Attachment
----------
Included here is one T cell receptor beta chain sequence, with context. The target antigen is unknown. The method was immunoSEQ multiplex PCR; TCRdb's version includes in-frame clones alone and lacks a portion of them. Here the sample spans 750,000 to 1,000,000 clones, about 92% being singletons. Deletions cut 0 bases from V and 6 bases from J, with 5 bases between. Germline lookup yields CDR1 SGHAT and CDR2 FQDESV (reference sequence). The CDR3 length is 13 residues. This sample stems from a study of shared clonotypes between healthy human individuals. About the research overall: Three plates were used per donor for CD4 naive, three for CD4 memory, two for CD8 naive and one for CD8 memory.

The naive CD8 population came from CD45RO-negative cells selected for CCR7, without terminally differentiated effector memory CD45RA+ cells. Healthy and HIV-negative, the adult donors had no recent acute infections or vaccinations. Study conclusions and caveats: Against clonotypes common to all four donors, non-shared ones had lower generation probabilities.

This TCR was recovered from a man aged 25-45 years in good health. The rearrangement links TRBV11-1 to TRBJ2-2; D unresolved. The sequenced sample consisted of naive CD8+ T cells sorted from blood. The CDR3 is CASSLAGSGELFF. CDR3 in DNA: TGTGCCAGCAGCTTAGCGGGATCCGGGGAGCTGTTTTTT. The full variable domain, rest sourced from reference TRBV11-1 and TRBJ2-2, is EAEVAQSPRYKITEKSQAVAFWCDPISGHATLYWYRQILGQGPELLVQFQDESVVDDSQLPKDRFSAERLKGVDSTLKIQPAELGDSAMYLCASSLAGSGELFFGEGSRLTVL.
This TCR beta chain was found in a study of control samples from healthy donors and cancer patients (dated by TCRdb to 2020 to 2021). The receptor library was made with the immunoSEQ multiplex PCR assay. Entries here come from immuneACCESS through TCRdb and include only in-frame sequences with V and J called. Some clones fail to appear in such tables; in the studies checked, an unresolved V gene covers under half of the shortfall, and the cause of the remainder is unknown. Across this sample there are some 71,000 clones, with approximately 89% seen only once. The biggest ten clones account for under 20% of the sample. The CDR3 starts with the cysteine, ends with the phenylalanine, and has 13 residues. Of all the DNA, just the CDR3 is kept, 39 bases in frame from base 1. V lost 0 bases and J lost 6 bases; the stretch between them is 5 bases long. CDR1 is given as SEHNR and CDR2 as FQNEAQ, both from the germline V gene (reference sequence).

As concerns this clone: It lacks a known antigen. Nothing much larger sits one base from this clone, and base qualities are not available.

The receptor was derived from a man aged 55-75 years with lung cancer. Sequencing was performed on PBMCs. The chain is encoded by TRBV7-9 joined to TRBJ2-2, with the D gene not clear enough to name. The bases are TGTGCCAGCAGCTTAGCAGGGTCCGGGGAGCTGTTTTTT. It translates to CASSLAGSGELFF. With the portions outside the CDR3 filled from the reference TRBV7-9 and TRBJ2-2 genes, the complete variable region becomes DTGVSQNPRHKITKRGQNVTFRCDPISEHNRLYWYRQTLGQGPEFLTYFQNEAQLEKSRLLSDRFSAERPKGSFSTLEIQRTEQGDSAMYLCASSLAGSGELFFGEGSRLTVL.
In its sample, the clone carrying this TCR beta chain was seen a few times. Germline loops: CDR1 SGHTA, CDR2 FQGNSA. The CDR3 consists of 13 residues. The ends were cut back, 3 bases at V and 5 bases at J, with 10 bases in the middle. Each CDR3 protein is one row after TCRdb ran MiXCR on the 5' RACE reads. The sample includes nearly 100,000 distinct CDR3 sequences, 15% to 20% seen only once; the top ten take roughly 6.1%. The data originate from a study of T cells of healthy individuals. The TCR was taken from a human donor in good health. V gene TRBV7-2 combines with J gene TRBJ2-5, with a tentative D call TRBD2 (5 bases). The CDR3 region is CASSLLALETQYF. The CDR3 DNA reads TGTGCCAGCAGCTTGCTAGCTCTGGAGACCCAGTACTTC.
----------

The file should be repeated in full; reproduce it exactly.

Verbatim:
Included here is one T cell receptor beta chain sequence, with context. The target antigen is unknown. The method was immunoSEQ multiplex PCR; TCRdb's version includes in-frame clones alone and lacks a portion of them. Here the sample spans 750,000 to 1,000,000 clones, about 92% being singletons. Deletions cut 0 bases from V and 6 bases from J, with 5 bases between. Germline lookup yields CDR1 SGHAT and CDR2 FQDESV (reference sequence). The CDR3 length is 13 residues. This sample stems from a study of shared clonotypes between healthy human individuals. About the research overall: Three plates were used per donor for CD4 naive, three for CD4 memory, two for CD8 naive and one for CD8 memory.

The naive CD8 population came from CD45RO-negative cells selected for CCR7, without terminally differentiated effector memory CD45RA+ cells. Healthy and HIV-negative, the adult donors had no recent acute infections or vaccinations. Study conclusions and caveats: Against clonotypes common to all four donors, non-shared ones had lower generation probabilities.

This TCR was recovered from a man aged 25-45 years in good health. The rearrangement links TRBV11-1 to TRBJ2-2; D unresolved. The sequenced sample consisted of naive CD8+ T cells sorted from blood. The CDR3 is CASSLAGSGELFF. CDR3 in DNA: TGTGCCAGCAGCTTAGCGGGATCCGGGGAGCTGTTTTTT. The full variable domain, rest sourced from reference TRBV11-1 and TRBJ2-2, is EAEVAQSPRYKITEKSQAVAFWCDPISGHATLYWYRQILGQGPELLVQFQDESVVDDSQLPKDRFSAERLKGVDSTLKIQPAELGDSAMYLCASSLAGSGELFFGEGSRLTVL.
This TCR beta chain was found in a study of control samples from healthy donors and cancer patients (dated by TCRdb to 2020 to 2021). The receptor library was made with the immunoSEQ multiplex PCR assay. Entries here come from immuneACCESS through TCRdb and include only in-frame sequences with V and J called. Some clones fail to appear in such tables; in the studies checked, an unresolved V gene covers under half of the shortfall, and the cause of the remainder is unknown. Across this sample there are some 71,000 clones, with approximately 89% seen only once. The biggest ten clones account for under 20% of the sample. The CDR3 starts with the cysteine, ends with the phenylalanine, and has 13 residues. Of all the DNA, just the CDR3 is kept, 39 bases in frame from base 1. V lost 0 bases and J lost 6 bases; the stretch between them is 5 bases long. CDR1 is given as SEHNR and CDR2 as FQNEAQ, both from the germline V gene (reference sequence).

As concerns this clone: It lacks a known antigen. Nothing much larger sits one base from this clone, and base qualities are not available.

The receptor was derived from a man aged 55-75 years with lung cancer. Sequencing was performed on PBMCs. The chain is encoded by TRBV7-9 joined to TRBJ2-2, with the D gene not clear enough to name. The bases are TGTGCCAGCAGCTTAGCAGGGTCCGGGGAGCTGTTTTTT. It translates to CASSLAGSGELFF. With the portions outside the CDR3 filled from the reference TRBV7-9 and TRBJ2-2 genes, the complete variable region becomes DTGVSQNPRHKITKRGQNVTFRCDPISEHNRLYWYRQTLGQGPEFLTYFQNEAQLEKSRLLSDRFSAERPKGSFSTLEIQRTEQGDSAMYLCASSLAGSGELFFGEGSRLTVL.
In its sample, the clone carrying this TCR beta chain was seen a few times. Germline loops: CDR1 SGHTA, CDR2 FQGNSA. The CDR3 consists of 13 residues. The ends were cut back, 3 bases at V and 5 bases at J, with 10 bases in the middle. Each CDR3 protein is one row after TCRdb ran MiXCR on the 5' RACE reads. The sample includes nearly 100,000 distinct CDR3 sequences, 15% to 20% seen only once; the top ten take roughly 6.1%. The data originate from a study of T cells of healthy individuals. The TCR was taken from a human donor in good health. V gene TRBV7-2 combines with J gene TRBJ2-5, with a tentative D call TRBD2 (5 bases). The CDR3 region is CASSLLALETQYF. The CDR3 DNA reads TGTGCCAGCAGCTTGCTAGCTCTGGAGACCCAGTACTTC.